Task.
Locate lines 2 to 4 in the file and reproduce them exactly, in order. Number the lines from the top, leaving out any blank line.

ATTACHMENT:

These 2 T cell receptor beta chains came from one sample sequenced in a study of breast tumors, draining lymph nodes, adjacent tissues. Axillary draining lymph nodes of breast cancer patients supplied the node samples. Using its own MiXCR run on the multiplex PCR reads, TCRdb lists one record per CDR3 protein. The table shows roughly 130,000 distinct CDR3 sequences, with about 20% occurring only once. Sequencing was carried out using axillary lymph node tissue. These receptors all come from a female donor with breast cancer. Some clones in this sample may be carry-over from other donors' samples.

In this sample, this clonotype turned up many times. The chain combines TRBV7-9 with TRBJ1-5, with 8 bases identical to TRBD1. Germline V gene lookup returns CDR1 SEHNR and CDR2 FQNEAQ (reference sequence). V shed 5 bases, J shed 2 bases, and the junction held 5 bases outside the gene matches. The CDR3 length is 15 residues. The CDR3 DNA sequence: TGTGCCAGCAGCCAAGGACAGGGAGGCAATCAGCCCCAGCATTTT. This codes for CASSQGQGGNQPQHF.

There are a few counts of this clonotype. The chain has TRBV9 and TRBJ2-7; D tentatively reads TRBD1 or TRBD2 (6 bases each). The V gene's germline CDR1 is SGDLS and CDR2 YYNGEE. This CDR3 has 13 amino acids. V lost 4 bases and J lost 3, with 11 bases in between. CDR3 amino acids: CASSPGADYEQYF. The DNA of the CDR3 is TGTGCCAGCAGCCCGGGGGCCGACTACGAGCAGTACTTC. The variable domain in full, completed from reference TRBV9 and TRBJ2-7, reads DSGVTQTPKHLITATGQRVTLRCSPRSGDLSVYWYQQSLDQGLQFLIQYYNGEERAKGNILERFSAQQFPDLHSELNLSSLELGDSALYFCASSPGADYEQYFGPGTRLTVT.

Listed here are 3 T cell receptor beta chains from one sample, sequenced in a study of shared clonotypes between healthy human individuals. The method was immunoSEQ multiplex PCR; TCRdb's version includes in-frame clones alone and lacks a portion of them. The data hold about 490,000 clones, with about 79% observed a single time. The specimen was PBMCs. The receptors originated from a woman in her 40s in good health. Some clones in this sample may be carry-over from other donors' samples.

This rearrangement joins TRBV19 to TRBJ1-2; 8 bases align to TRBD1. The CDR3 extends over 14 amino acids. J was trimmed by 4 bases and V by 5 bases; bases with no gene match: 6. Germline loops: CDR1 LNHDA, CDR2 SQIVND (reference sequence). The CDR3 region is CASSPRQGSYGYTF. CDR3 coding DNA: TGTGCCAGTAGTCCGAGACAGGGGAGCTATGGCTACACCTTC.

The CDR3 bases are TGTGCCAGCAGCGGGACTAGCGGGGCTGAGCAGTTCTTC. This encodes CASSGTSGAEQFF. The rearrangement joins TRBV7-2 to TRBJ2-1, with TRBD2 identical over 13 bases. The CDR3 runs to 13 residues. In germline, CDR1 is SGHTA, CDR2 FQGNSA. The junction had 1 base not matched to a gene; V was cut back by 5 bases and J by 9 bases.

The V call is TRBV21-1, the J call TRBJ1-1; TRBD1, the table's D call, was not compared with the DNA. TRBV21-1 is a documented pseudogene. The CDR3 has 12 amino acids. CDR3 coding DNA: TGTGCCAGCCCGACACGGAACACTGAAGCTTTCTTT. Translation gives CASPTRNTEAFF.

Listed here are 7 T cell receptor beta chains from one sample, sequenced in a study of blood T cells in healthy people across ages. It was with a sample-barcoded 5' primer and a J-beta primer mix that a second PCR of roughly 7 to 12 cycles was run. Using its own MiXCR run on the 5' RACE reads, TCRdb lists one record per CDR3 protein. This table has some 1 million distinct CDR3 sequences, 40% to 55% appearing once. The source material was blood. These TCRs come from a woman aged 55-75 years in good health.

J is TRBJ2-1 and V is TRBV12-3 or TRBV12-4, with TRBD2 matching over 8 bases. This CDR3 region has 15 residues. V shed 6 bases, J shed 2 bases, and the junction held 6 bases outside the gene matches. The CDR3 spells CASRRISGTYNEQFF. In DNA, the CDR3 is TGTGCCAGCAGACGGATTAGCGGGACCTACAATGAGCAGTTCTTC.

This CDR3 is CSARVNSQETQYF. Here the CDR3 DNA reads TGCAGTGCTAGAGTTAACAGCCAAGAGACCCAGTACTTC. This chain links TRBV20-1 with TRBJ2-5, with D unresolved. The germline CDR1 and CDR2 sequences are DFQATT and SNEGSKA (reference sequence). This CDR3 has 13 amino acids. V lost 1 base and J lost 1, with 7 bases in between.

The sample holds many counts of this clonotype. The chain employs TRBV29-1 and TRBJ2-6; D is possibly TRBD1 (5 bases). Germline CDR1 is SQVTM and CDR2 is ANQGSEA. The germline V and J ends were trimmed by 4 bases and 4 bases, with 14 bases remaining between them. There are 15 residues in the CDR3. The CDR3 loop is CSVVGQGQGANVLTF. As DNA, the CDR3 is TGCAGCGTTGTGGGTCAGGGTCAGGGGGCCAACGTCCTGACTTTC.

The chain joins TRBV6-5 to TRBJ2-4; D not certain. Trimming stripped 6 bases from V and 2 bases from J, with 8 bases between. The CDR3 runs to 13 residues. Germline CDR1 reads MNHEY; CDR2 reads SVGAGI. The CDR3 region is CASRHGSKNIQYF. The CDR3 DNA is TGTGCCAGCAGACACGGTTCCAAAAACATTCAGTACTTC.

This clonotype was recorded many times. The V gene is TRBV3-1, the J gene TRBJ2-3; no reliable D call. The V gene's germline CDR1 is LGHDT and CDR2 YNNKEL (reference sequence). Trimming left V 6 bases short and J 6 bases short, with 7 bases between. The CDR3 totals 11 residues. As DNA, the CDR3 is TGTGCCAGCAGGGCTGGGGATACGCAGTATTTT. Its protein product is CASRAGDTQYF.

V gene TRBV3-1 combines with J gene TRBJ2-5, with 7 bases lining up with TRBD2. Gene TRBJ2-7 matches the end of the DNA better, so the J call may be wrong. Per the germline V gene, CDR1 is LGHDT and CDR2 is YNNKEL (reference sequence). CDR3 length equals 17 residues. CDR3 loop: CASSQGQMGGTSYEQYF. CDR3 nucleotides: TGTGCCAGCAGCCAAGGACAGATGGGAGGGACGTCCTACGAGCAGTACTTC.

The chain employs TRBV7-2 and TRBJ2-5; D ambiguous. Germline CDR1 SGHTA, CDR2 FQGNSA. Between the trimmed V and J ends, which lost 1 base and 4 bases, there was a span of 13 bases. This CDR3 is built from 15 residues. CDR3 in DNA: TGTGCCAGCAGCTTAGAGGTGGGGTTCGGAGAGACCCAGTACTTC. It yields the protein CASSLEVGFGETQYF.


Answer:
In this sample, this clonotype turned up many times. The chain combines TRBV7-9 with TRBJ1-5, with 8 bases identical to TRBD1. Germline V gene lookup returns CDR1 SEHNR and CDR2 FQNEAQ (reference sequence). V shed 5 bases, J shed 2 bases, and the junction held 5 bases outside the gene matches. The CDR3 length is 15 residues. The CDR3 DNA sequence: TGTGCCAGCAGCCAAGGACAGGGAGGCAATCAGCCCCAGCATTTT. This codes for CASSQGQGGNQPQHF.

There are a few counts of this clonotype. The chain has TRBV9 and TRBJ2-7; D tentatively reads TRBD1 or TRBD2 (6 bases each). The V gene's germline CDR1 is SGDLS and CDR2 YYNGEE. This CDR3 has 13 amino acids. V lost 4 bases and J lost 3, with 11 bases in between. CDR3 amino acids: CASSPGADYEQYF. The DNA of the CDR3 is TGTGCCAGCAGCCCGGGGGCCGACTACGAGCAGTACTTC. The variable domain in full, completed from reference TRBV9 and TRBJ2-7, reads DSGVTQTPKHLITATGQRVTLRCSPRSGDLSVYWYQQSLDQGLQFLIQYYNGEERAKGNILERFSAQQFPDLHSELNLSSLELGDSALYFCASSPGADYEQYFGPGTRLTVT.

Listed here are 3 T cell receptor beta chains from one sample, sequenced in a study of shared clonotypes between healthy human individuals. The method was immunoSEQ multiplex PCR; TCRdb's version includes in-frame clones alone and lacks a portion of them. The data hold about 490,000 clones, with about 79% observed a single time. The specimen was PBMCs. The receptors originated from a woman in her 40s in good health. Some clones in this sample may be carry-over from other donors' samples.